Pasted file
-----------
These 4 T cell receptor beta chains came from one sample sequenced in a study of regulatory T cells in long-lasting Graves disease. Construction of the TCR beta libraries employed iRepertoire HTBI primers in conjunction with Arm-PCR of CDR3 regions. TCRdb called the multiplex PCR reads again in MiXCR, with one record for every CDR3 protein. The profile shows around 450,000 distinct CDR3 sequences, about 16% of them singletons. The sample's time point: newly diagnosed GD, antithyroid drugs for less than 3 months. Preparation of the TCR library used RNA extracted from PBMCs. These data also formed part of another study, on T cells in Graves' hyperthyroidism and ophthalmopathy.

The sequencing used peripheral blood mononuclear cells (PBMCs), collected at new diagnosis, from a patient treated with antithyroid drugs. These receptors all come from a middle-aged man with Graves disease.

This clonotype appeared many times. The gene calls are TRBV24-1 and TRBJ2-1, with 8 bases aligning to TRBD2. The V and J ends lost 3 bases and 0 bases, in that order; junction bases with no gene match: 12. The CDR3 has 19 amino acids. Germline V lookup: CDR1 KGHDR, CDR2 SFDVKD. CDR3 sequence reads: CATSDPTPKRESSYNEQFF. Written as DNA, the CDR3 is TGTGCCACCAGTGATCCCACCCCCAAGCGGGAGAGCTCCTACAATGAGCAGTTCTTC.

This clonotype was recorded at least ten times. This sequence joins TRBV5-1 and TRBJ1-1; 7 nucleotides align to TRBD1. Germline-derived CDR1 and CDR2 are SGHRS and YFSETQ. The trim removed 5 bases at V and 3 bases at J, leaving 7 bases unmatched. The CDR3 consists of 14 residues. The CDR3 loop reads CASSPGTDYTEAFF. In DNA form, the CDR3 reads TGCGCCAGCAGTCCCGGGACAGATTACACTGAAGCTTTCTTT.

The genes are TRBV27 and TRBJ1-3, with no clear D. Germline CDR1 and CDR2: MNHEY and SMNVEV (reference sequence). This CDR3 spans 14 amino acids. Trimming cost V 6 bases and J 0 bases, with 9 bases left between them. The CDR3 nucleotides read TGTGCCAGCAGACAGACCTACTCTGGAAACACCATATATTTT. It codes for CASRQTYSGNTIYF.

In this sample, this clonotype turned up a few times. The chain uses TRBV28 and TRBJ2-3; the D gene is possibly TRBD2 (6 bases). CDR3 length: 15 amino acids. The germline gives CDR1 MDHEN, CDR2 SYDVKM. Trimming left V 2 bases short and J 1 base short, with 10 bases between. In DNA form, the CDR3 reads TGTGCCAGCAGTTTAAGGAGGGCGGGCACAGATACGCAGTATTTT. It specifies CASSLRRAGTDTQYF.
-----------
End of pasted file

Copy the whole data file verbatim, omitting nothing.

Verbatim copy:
These 4 T cell receptor beta chains came from one sample sequenced in a study of regulatory T cells in long-lasting Graves disease. Construction of the TCR beta libraries employed iRepertoire HTBI primers in conjunction with Arm-PCR of CDR3 regions. TCRdb called the multiplex PCR reads again in MiXCR, with one record for every CDR3 protein. The profile shows around 450,000 distinct CDR3 sequences, about 16% of them singletons. The sample's time point: newly diagnosed GD, antithyroid drugs for less than 3 months. Preparation of the TCR library used RNA extracted from PBMCs. These data also formed part of another study, on T cells in Graves' hyperthyroidism and ophthalmopathy.

The sequencing used peripheral blood mononuclear cells (PBMCs), collected at new diagnosis, from a patient treated with antithyroid drugs. These receptors all come from a middle-aged man with Graves disease.

This clonotype appeared many times. The gene calls are TRBV24-1 and TRBJ2-1, with 8 bases aligning to TRBD2. The V and J ends lost 3 bases and 0 bases, in that order; junction bases with no gene match: 12. The CDR3 has 19 amino acids. Germline V lookup: CDR1 KGHDR, CDR2 SFDVKD. CDR3 sequence reads: CATSDPTPKRESSYNEQFF. Written as DNA, the CDR3 is TGTGCCACCAGTGATCCCACCCCCAAGCGGGAGAGCTCCTACAATGAGCAGTTCTTC.

This clonotype was recorded at least ten times. This sequence joins TRBV5-1 and TRBJ1-1; 7 nucleotides align to TRBD1. Germline-derived CDR1 and CDR2 are SGHRS and YFSETQ. The trim removed 5 bases at V and 3 bases at J, leaving 7 bases unmatched. The CDR3 consists of 14 residues. The CDR3 loop reads CASSPGTDYTEAFF. In DNA form, the CDR3 reads TGCGCCAGCAGTCCCGGGACAGATTACACTGAAGCTTTCTTT.

The genes are TRBV27 and TRBJ1-3, with no clear D. Germline CDR1 and CDR2: MNHEY and SMNVEV (reference sequence). This CDR3 spans 14 amino acids. Trimming cost V 6 bases and J 0 bases, with 9 bases left between them. The CDR3 nucleotides read TGTGCCAGCAGACAGACCTACTCTGGAAACACCATATATTTT. It codes for CASRQTYSGNTIYF.

In this sample, this clonotype turned up a few times. The chain uses TRBV28 and TRBJ2-3; the D gene is possibly TRBD2 (6 bases). CDR3 length: 15 amino acids. The germline gives CDR1 MDHEN, CDR2 SYDVKM. Trimming left V 2 bases short and J 1 base short, with 10 bases between. In DNA form, the CDR3 reads TGTGCCAGCAGTTTAAGGAGGGCGGGCACAGATACGCAGTATTTT. It specifies CASSLRRAGTDTQYF.